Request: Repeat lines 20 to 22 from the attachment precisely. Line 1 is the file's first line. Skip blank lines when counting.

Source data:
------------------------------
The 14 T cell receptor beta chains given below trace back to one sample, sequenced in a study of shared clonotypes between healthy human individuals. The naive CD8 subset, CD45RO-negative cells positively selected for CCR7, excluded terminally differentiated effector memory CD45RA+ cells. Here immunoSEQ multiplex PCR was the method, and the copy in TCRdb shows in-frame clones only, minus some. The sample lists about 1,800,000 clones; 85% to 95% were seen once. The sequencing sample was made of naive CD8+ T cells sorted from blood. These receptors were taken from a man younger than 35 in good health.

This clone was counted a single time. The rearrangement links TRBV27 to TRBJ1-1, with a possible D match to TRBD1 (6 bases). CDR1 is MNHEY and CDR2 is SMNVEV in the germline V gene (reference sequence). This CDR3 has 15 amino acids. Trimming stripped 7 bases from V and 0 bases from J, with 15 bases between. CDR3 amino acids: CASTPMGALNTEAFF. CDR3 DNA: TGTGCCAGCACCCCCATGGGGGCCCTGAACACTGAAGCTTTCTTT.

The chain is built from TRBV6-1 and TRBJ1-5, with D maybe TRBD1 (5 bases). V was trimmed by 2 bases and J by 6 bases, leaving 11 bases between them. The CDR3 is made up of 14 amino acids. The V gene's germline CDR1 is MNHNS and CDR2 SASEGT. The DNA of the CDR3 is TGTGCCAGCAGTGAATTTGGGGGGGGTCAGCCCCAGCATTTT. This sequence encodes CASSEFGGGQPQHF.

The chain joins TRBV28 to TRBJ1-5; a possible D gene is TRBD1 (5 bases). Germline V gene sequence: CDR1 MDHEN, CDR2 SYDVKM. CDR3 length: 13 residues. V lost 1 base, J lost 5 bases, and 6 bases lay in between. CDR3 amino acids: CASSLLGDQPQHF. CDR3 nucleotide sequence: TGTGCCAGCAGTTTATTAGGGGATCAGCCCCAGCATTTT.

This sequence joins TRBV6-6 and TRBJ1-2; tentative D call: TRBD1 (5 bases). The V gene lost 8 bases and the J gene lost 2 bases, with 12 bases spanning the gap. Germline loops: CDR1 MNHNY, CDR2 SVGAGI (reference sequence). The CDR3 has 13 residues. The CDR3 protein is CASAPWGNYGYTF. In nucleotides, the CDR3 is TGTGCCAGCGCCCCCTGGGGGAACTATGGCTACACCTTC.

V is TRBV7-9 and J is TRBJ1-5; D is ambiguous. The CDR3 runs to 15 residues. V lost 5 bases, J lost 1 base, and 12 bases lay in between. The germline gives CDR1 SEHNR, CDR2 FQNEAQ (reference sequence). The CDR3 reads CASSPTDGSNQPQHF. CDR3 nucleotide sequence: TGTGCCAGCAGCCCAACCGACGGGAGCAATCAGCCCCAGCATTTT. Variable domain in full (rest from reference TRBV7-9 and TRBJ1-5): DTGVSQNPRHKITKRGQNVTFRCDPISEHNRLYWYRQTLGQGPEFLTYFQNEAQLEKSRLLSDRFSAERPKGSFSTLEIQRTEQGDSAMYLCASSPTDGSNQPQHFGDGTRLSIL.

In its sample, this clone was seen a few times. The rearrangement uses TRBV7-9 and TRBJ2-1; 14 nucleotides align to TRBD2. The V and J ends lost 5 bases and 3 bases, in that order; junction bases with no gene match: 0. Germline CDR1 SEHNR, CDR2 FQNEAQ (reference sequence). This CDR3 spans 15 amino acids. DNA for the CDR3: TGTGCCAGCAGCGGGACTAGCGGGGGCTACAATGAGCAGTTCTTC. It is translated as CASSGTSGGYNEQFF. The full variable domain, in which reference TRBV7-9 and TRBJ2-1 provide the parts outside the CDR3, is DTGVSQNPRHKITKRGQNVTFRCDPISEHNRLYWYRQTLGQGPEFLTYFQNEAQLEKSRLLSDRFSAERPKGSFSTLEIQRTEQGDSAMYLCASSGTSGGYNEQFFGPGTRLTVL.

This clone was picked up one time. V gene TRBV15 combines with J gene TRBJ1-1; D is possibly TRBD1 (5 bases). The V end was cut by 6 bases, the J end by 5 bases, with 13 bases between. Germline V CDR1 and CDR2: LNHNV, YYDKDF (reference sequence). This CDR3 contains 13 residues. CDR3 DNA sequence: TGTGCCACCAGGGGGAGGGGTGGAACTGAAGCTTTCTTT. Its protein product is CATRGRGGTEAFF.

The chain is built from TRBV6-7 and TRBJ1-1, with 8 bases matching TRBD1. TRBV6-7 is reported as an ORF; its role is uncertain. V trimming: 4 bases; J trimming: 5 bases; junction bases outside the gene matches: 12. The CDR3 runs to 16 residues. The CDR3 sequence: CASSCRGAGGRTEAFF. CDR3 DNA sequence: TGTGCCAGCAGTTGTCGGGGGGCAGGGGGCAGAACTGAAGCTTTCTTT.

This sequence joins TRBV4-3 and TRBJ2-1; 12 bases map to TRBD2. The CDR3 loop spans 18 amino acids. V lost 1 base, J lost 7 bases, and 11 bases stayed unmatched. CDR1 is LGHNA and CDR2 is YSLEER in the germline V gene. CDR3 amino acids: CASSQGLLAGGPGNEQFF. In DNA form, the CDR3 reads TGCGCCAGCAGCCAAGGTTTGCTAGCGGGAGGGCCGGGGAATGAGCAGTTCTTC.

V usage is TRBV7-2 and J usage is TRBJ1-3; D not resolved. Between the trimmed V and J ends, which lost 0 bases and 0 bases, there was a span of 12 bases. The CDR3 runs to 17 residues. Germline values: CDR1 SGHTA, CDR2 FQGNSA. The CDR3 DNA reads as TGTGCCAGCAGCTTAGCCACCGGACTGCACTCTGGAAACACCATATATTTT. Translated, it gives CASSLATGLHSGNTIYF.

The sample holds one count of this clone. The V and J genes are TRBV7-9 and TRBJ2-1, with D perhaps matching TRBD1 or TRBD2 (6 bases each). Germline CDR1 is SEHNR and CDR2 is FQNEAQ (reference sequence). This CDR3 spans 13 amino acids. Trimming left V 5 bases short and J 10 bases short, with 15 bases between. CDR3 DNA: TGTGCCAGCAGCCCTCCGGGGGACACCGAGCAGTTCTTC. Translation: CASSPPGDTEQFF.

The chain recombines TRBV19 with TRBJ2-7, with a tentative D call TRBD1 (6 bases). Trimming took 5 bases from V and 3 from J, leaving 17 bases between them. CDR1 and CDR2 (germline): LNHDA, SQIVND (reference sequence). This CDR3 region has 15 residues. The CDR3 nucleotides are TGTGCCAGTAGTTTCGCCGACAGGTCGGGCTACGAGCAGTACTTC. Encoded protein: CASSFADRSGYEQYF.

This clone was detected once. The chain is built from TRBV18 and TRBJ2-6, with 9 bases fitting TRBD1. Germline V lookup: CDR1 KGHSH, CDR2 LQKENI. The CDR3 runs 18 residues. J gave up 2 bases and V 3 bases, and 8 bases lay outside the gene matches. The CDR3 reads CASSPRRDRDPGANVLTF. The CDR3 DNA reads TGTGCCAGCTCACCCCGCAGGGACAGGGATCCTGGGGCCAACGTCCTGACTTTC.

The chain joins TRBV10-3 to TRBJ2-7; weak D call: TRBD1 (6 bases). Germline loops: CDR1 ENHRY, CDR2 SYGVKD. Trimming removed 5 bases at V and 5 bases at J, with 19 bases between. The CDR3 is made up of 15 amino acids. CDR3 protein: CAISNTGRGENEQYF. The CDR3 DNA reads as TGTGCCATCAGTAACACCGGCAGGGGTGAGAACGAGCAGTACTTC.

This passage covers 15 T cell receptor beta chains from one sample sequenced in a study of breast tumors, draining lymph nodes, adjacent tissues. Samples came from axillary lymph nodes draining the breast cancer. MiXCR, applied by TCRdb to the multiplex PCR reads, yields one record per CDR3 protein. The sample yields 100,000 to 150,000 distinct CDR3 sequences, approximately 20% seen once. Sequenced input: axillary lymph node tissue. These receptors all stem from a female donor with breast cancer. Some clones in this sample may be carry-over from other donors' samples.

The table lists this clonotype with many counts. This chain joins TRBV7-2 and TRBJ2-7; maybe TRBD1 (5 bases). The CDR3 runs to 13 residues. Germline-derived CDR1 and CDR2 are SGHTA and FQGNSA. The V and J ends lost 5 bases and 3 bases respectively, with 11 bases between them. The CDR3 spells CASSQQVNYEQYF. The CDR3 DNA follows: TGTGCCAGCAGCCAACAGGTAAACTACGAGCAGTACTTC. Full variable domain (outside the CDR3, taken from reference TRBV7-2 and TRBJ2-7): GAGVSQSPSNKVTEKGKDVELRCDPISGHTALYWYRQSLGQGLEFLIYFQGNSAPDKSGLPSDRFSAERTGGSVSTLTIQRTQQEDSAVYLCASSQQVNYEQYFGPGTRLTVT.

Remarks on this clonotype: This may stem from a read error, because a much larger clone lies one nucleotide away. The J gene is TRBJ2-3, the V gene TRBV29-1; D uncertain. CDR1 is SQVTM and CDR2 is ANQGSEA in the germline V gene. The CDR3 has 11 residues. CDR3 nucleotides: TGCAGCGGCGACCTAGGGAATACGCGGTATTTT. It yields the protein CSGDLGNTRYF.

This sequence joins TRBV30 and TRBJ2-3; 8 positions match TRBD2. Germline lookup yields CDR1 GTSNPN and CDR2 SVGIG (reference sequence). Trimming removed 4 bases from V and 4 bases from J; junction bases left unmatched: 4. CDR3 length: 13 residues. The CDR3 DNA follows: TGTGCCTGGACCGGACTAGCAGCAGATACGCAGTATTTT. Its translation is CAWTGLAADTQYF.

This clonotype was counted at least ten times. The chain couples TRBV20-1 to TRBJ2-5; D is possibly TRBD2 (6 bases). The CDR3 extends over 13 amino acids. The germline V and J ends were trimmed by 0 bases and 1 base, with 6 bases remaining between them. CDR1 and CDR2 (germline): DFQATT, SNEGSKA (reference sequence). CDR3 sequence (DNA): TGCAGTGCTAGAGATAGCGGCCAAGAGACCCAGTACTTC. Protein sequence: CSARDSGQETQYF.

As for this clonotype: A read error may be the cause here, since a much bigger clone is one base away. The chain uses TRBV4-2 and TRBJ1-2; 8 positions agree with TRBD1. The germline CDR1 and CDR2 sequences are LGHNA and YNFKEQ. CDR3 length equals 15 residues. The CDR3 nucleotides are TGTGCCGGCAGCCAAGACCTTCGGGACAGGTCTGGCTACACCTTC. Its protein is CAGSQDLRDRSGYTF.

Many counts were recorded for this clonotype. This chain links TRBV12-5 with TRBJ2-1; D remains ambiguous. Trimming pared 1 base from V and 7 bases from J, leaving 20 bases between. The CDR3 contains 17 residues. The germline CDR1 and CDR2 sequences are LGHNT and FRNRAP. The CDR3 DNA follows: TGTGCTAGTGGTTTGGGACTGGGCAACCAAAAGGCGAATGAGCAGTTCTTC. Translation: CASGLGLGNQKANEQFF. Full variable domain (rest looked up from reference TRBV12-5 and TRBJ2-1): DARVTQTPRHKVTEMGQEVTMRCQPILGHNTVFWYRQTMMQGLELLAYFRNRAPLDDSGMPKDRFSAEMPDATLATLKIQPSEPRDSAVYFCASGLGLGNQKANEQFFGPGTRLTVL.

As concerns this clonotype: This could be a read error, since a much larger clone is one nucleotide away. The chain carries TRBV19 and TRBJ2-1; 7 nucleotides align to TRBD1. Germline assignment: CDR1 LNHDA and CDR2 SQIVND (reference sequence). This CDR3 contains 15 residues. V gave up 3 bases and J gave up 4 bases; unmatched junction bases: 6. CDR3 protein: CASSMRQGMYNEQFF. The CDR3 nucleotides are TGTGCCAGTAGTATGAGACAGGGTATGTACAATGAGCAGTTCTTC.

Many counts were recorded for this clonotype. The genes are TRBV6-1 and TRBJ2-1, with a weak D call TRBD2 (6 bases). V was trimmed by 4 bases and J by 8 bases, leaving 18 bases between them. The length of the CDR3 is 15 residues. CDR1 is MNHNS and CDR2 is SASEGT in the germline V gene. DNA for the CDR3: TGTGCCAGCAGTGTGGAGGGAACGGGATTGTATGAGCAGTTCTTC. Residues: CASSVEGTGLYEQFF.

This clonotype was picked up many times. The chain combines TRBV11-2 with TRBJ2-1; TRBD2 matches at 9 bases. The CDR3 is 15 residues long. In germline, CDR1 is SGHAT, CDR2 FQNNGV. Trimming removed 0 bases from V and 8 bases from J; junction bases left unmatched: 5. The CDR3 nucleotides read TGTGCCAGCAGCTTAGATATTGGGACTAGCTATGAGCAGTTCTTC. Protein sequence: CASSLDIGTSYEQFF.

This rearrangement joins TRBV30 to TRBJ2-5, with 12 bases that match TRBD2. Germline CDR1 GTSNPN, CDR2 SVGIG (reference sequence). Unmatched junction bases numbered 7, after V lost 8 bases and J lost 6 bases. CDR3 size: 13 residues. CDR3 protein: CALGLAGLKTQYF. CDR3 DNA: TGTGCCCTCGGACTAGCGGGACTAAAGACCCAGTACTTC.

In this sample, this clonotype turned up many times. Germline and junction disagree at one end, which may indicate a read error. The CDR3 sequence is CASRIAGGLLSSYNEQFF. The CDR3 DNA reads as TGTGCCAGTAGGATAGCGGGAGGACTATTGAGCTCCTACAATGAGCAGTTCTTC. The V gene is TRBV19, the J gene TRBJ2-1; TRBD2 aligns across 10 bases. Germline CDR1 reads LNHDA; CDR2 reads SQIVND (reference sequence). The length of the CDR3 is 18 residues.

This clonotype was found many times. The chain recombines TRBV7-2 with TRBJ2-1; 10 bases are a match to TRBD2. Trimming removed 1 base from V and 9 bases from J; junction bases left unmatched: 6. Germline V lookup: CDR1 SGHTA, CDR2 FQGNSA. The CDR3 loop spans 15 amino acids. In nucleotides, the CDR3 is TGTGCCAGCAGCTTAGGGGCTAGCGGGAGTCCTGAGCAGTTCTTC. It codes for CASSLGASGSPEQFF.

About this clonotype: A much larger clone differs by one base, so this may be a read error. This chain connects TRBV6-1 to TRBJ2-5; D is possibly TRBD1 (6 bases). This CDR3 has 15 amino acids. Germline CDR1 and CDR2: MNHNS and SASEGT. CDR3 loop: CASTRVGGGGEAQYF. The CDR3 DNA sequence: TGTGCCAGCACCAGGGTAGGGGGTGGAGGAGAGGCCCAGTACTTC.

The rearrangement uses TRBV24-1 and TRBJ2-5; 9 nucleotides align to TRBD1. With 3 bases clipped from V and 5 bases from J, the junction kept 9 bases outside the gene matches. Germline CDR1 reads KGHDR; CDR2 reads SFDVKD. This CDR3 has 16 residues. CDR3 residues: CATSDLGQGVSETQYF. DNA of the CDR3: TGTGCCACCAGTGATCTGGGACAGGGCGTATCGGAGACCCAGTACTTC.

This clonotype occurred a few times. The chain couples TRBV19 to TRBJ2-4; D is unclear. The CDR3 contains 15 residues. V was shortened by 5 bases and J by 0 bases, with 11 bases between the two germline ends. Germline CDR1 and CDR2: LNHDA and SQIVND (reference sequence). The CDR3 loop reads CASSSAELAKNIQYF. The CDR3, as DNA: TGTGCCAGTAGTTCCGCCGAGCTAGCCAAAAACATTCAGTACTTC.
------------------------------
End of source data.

This clonotype was counted at least ten times. The chain couples TRBV20-1 to TRBJ2-5; D is possibly TRBD2 (6 bases). The CDR3 extends over 13 amino acids. The germline V and J ends were trimmed by 0 bases and 1 base, with 6 bases remaining between them. CDR1 and CDR2 (germline): DFQATT, SNEGSKA (reference sequence). CDR3 sequence (DNA): TGCAGTGCTAGAGATAGCGGCCAAGAGACCCAGTACTTC. Protein sequence: CSARDSGQETQYF.

As for this clonotype: A read error may be the cause here, since a much bigger clone is one base away. The chain uses TRBV4-2 and TRBJ1-2; 8 positions agree with TRBD1. The germline CDR1 and CDR2 sequences are LGHNA and YNFKEQ. CDR3 length equals 15 residues. The CDR3 nucleotides are TGTGCCGGCAGCCAAGACCTTCGGGACAGGTCTGGCTACACCTTC. Its protein is CAGSQDLRDRSGYTF.

Many counts were recorded for this clonotype. This chain links TRBV12-5 with TRBJ2-1; D remains ambiguous. Trimming pared 1 base from V and 7 bases from J, leaving 20 bases between. The CDR3 contains 17 residues. The germline CDR1 and CDR2 sequences are LGHNT and FRNRAP. The CDR3 DNA follows: TGTGCTAGTGGTTTGGGACTGGGCAACCAAAAGGCGAATGAGCAGTTCTTC. Translation: CASGLGLGNQKANEQFF. Full variable domain (rest looked up from reference TRBV12-5 and TRBJ2-1): DARVTQTPRHKVTEMGQEVTMRCQPILGHNTVFWYRQTMMQGLELLAYFRNRAPLDDSGMPKDRFSAEMPDATLATLKIQPSEPRDSAVYFCASGLGLGNQKANEQFFGPGTRLTVL.